The relationship between stressors, work-family conflict, and burnout among female teachers in Kenyan urban schools
This study investigated work-family conflict and related phenomena reported by female teachers in primary and secondary schools in Kenya. Specifically, it sought to first identify general work and family stressors and profession specific stressors, and how these stressors influenced teachers’ work-family conflict (WFC) and burnout. Second, it investigated whether support from home and work reduced these teachers’ perceived work-family conflict and burnout. Third, it investigated the impact of marital status, number and ages of children, length of teaching experience, and school location (city vs town) on perceived work-family conflict (WFC).
In this study, 375 female teachers from Nairobi and three towns completed a survey questionnaire with both closed- and open-ended questions. Data analysis was conducted through descriptive and inferential statistics, and content analyses of qualitative data. There were five primary findings. (1) Teachers clearly identified and described stressors that led to work-family conflict: inability to get reliable support from domestic workers, a sick child, high expectations of a wife at home, high workloads at school and home, low schedule flexibility, and number of days teachers spend at school beyond normal working hours, etc.
(2) Work-family conflict experienced was cyclical in nature. Stressors influenced WFC, which led to adverse outcomes. These outcomes later acted as secondary stressors. (3) The culture of the school and school’s resources influenced the level of support that teachers received. The level of WFC support that teachers received depended on the goodwill of supervisors and colleagues.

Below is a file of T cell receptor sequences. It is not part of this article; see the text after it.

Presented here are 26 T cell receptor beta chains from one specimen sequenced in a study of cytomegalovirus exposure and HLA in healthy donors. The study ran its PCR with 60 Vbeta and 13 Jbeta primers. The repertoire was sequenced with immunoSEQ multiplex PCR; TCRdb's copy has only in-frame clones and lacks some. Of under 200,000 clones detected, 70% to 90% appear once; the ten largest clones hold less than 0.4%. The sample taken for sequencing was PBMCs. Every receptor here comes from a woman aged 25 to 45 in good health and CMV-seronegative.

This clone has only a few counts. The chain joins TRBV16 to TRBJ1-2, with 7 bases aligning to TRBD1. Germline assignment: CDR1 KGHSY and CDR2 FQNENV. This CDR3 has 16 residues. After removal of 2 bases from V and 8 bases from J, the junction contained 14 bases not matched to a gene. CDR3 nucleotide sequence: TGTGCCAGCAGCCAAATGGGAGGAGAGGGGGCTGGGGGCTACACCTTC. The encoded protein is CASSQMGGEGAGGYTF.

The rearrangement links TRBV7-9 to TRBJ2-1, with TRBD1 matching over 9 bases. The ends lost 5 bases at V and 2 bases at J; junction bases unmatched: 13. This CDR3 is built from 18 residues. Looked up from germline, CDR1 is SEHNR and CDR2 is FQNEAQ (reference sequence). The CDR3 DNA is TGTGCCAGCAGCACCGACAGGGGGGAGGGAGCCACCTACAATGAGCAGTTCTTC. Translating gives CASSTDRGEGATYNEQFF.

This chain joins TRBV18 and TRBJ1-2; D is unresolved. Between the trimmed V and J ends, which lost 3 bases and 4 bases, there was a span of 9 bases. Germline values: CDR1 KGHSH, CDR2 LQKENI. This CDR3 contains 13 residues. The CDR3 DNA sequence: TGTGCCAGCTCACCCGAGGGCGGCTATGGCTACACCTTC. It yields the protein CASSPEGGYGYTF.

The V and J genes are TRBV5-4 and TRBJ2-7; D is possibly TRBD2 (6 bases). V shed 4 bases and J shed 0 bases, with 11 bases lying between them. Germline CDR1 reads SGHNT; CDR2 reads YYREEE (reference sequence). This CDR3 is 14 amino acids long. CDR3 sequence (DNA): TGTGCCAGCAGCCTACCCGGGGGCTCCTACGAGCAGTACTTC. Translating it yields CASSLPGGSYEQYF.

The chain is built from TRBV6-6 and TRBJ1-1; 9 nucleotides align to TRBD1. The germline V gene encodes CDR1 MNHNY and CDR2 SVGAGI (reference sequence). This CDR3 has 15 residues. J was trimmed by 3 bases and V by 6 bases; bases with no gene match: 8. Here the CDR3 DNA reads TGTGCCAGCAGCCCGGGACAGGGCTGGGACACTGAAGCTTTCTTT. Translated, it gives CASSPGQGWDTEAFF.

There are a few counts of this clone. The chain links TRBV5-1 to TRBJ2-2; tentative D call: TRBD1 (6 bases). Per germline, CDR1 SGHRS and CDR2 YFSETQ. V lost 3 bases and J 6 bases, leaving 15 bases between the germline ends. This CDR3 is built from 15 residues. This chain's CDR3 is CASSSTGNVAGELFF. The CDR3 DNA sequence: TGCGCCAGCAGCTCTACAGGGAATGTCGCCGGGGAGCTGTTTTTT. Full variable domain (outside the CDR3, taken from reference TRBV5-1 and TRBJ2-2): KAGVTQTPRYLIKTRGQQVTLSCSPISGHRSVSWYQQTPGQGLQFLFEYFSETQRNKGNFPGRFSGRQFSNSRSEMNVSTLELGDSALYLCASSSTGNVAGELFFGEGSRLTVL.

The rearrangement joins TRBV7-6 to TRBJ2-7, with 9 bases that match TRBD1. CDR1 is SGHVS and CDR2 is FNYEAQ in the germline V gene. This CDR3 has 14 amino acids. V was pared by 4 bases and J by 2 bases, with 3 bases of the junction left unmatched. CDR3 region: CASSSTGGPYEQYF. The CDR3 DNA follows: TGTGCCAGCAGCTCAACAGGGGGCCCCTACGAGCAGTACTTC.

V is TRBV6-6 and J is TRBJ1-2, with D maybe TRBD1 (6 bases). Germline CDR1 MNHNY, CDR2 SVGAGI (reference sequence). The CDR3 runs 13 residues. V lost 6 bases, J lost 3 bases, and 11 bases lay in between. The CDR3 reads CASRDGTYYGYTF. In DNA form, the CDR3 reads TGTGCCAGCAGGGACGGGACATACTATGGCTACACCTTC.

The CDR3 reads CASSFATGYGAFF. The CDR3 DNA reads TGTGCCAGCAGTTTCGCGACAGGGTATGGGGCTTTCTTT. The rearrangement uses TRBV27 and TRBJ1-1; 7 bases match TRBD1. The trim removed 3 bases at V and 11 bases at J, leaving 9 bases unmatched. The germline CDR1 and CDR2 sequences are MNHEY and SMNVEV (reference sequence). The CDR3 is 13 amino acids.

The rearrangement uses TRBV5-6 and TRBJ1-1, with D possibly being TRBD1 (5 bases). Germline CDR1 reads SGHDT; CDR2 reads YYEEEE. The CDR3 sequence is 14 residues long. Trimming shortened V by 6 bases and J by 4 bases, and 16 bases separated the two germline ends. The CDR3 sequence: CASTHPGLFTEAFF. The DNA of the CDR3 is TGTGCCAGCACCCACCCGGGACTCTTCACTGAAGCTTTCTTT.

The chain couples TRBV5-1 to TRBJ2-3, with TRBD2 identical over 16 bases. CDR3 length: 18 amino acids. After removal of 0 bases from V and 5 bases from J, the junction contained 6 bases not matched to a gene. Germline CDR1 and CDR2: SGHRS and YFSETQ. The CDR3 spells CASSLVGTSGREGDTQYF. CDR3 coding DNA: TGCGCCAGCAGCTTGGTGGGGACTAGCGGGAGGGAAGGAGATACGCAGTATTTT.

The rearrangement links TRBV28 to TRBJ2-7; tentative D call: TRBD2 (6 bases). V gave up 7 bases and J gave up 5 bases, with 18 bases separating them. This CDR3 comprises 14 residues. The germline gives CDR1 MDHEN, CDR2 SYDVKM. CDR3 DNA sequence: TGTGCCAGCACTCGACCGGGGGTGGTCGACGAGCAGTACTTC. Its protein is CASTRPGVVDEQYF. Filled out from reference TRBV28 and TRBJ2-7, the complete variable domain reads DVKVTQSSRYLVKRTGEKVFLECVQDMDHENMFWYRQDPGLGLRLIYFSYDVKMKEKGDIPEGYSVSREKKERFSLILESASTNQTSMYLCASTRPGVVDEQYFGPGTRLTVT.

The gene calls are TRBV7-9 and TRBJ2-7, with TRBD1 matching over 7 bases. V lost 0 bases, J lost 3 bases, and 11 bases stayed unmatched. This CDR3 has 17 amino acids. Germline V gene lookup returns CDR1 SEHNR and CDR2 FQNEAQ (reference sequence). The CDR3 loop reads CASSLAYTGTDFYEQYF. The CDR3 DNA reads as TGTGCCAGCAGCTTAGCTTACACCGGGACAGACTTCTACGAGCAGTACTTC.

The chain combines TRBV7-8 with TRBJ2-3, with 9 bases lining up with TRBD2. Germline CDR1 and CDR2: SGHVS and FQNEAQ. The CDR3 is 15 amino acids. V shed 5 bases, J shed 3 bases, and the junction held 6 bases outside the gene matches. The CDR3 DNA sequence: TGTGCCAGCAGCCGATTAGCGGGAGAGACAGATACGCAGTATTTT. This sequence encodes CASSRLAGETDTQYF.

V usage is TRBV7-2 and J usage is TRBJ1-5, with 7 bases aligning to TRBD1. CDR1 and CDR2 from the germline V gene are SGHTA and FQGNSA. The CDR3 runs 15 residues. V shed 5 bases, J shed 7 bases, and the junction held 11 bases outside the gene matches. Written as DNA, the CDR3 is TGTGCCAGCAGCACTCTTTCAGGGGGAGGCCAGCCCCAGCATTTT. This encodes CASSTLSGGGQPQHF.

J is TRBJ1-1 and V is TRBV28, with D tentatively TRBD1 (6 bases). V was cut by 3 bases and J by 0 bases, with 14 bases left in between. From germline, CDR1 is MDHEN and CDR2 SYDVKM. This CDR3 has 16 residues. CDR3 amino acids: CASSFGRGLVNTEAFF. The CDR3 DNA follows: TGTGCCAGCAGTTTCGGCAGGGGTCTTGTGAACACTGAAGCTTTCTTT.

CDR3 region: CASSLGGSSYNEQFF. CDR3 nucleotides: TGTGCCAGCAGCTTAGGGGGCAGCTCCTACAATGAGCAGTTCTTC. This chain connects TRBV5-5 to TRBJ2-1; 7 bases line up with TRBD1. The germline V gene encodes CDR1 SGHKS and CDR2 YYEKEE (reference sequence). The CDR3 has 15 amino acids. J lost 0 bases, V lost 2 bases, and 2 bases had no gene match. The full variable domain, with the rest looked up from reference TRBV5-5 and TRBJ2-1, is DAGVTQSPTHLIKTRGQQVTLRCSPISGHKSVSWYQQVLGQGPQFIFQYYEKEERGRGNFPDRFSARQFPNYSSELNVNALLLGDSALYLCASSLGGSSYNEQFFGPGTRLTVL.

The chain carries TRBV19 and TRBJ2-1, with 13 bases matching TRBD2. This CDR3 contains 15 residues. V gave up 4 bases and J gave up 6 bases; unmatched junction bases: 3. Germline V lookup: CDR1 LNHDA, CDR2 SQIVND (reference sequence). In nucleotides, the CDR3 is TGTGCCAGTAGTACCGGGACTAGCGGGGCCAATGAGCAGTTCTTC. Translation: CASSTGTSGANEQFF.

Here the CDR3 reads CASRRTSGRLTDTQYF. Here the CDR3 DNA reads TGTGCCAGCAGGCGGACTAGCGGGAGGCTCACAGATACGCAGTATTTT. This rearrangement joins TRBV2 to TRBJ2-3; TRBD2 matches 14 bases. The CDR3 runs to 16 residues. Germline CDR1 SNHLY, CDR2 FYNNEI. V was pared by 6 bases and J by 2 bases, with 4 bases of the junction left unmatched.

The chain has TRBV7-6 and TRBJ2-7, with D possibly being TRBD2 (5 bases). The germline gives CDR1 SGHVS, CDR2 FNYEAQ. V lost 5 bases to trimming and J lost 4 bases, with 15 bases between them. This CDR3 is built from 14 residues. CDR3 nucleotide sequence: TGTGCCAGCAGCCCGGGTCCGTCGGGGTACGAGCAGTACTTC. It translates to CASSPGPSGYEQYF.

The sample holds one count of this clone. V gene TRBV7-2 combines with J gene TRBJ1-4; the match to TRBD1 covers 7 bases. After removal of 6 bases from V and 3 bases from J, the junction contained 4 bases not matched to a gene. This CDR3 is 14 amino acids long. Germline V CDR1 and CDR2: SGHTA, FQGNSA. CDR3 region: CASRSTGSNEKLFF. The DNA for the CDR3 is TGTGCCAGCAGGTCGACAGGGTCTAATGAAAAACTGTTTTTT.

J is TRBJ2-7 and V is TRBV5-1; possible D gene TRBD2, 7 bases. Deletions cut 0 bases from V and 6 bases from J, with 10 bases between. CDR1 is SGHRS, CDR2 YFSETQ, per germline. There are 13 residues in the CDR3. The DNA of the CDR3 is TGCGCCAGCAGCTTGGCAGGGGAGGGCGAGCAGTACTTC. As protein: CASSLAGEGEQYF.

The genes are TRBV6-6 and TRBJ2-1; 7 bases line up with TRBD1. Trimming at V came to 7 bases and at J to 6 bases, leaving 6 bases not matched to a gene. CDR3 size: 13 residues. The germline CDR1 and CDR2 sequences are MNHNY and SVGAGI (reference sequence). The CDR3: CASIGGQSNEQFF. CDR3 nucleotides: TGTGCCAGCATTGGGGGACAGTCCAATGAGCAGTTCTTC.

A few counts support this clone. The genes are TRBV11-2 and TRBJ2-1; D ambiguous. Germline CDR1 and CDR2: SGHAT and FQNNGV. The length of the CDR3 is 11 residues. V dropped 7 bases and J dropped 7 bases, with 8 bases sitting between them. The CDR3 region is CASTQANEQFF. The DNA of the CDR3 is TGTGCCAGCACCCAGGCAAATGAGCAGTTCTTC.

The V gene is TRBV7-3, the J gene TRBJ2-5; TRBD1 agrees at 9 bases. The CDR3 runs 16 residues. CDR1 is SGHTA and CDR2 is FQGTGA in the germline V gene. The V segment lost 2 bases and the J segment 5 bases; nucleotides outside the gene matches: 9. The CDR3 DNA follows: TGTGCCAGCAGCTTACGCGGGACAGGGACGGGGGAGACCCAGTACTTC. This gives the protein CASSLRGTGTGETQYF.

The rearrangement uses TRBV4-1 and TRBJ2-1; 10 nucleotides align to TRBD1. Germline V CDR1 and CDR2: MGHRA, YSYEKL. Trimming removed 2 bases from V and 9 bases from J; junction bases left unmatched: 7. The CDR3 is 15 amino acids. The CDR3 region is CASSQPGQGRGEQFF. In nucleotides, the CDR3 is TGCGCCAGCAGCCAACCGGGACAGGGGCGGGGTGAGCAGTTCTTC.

(4) Work-family conflict contributed to emotional exhaustion, cynicism, and professional efficacy. Time and emotional investment in students’ parents was related to emotional exhaustion; time and emotional investment in students’ behavior, the number of years teaching experience, and number of children were related to professional efficacy. Support from teachers’ spouses enabled teachers to cope with cynicism.
(5) While marital status did not influence WFC, school location did; teachers in Nairobi experienced more WFC than those in small towns. The study highlighted the importance of culture in studies of work-family conflict, as some of the stressors and WFC experiences identified seemed unique to the Kenyan context. Finally, theoretical implications, policy recommendations, and further research directions are presented.